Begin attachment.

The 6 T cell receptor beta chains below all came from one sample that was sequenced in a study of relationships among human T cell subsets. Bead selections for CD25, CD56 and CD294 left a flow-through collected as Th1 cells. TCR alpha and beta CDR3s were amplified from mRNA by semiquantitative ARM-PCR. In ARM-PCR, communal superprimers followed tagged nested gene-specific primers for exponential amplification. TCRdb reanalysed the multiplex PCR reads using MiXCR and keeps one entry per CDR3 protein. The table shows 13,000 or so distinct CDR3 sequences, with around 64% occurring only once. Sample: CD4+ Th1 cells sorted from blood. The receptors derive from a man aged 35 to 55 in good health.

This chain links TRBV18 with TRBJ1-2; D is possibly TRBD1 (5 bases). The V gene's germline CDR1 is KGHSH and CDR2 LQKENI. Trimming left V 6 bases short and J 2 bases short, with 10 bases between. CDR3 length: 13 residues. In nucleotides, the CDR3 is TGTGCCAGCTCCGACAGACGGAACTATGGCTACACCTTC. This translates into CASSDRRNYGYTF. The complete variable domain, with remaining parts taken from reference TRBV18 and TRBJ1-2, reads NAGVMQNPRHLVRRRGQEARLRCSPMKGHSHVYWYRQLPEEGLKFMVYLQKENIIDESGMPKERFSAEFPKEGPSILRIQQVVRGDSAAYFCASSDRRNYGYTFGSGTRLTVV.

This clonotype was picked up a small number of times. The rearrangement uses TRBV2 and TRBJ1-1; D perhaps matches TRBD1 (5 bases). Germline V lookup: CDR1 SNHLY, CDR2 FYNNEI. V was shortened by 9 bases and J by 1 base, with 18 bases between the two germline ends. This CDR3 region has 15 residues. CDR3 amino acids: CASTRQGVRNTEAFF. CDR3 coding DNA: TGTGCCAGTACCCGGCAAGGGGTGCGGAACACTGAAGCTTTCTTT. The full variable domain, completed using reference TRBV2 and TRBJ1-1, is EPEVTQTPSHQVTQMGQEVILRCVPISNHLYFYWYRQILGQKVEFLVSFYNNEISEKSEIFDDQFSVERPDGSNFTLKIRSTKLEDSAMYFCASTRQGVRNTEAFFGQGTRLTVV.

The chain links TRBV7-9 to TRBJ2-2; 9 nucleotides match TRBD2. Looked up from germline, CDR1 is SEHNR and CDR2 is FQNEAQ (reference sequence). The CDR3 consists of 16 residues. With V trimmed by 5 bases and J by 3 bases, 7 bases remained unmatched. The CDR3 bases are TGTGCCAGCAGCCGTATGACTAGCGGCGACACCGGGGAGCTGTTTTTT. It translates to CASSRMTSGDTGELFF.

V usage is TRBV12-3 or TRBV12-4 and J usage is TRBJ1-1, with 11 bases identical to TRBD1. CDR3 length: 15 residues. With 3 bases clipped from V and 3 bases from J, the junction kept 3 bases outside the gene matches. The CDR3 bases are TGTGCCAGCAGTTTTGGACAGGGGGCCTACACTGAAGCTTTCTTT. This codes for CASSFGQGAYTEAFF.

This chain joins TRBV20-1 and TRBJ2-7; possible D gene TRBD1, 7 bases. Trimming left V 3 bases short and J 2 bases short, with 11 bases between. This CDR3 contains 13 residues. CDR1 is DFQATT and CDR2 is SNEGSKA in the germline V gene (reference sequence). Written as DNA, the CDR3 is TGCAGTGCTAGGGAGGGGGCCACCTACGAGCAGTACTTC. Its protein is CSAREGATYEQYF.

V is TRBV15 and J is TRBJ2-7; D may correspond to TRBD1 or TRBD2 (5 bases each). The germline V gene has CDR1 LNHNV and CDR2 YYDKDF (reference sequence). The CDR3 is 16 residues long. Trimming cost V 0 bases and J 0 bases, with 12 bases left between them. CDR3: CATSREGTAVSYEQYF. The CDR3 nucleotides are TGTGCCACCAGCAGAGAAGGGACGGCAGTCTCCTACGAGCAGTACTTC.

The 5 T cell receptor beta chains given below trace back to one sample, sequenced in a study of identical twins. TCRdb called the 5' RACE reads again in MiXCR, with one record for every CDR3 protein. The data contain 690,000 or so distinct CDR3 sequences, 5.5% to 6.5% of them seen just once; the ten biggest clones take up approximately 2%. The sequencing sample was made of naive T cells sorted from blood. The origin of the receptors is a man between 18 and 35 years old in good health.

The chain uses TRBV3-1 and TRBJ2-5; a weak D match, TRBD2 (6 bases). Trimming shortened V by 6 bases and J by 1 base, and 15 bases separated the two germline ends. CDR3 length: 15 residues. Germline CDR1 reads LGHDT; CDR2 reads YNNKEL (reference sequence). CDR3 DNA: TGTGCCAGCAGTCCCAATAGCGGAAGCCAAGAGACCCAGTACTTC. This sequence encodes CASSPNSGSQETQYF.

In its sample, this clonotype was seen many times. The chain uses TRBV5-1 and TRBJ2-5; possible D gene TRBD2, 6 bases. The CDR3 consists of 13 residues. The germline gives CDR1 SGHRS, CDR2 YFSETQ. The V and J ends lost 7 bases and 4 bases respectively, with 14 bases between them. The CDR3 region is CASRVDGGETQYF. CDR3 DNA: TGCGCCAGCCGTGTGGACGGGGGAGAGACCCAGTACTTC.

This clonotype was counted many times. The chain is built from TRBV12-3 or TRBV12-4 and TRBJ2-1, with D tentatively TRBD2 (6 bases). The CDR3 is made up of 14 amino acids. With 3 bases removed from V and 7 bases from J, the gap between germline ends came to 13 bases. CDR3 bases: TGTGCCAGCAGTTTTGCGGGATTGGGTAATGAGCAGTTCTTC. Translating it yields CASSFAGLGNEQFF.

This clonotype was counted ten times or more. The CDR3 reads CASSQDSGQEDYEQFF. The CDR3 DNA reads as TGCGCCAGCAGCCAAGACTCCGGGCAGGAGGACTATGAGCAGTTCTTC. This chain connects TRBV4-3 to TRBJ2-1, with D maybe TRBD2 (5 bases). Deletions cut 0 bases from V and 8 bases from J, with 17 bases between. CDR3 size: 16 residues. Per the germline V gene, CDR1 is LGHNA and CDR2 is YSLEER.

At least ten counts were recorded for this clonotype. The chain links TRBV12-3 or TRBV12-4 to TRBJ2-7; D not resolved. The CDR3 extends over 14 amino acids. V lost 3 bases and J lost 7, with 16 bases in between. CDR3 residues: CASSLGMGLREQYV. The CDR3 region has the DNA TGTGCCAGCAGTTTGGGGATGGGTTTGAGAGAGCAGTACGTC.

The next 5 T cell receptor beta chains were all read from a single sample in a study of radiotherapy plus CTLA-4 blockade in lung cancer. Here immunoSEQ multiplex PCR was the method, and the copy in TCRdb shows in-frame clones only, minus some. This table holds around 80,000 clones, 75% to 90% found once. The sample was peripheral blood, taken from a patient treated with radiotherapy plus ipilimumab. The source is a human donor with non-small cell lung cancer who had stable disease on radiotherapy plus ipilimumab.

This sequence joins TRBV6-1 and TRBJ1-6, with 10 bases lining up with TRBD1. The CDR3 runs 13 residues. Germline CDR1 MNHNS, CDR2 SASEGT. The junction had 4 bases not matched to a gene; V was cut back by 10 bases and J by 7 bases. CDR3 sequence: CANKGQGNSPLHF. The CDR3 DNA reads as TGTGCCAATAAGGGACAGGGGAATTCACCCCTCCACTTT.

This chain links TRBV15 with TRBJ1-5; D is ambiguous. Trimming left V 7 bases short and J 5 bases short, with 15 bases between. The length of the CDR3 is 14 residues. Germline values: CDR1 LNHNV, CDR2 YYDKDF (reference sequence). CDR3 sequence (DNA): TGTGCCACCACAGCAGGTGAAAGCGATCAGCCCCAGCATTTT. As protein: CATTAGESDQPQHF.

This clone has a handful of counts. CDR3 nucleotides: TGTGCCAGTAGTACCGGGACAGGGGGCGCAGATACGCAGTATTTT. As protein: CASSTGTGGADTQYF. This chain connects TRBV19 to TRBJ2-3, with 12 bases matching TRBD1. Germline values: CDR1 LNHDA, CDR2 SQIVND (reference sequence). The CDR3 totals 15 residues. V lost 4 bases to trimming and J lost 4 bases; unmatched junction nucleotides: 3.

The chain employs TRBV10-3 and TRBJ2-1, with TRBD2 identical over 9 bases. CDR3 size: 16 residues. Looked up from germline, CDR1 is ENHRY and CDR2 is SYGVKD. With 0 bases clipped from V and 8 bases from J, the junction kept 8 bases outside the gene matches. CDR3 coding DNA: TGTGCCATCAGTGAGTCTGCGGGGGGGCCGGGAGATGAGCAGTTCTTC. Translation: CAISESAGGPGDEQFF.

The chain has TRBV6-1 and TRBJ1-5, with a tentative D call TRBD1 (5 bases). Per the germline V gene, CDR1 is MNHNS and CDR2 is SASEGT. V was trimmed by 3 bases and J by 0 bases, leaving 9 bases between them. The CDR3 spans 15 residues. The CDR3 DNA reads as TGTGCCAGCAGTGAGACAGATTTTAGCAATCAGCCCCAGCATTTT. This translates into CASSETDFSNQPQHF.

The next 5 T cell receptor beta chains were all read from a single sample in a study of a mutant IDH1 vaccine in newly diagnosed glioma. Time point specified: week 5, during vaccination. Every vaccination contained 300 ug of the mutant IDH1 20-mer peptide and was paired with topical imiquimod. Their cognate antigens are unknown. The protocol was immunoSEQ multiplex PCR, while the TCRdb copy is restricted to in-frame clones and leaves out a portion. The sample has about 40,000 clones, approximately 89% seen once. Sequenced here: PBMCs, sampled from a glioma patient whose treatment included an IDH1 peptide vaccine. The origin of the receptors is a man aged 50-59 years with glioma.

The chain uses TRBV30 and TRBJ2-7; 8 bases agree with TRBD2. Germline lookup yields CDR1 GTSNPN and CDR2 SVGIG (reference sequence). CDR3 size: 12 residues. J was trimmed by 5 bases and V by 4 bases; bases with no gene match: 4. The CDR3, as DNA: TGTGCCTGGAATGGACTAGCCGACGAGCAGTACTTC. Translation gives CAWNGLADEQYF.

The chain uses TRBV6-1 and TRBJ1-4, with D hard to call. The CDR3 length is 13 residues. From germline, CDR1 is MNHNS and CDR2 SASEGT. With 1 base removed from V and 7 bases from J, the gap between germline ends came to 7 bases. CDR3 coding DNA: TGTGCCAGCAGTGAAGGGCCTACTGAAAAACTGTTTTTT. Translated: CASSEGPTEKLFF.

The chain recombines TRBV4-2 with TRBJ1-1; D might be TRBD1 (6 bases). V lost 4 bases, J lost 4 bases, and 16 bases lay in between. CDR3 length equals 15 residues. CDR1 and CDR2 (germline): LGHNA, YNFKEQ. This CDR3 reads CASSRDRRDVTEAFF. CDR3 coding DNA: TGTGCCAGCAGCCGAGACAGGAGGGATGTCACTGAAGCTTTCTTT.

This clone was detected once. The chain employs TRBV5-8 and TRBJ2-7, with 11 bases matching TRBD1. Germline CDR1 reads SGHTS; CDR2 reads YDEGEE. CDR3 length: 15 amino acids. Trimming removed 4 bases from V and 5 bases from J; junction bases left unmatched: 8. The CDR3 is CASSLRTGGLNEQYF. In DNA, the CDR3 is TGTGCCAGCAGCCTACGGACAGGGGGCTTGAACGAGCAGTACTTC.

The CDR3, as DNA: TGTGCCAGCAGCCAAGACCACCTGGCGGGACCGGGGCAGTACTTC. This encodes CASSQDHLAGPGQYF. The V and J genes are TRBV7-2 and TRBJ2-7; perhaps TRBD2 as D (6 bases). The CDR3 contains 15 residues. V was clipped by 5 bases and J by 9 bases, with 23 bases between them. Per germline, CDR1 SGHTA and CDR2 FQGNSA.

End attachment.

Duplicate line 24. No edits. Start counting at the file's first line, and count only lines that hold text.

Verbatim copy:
This clone was detected once. The chain employs TRBV5-8 and TRBJ2-7, with 11 bases matching TRBD1. Germline CDR1 reads SGHTS; CDR2 reads YDEGEE. CDR3 length: 15 amino acids. Trimming removed 4 bases from V and 5 bases from J; junction bases left unmatched: 8. The CDR3 is CASSLRTGGLNEQYF. In DNA, the CDR3 is TGTGCCAGCAGCCTACGGACAGGGGGCTTGAACGAGCAGTACTTC.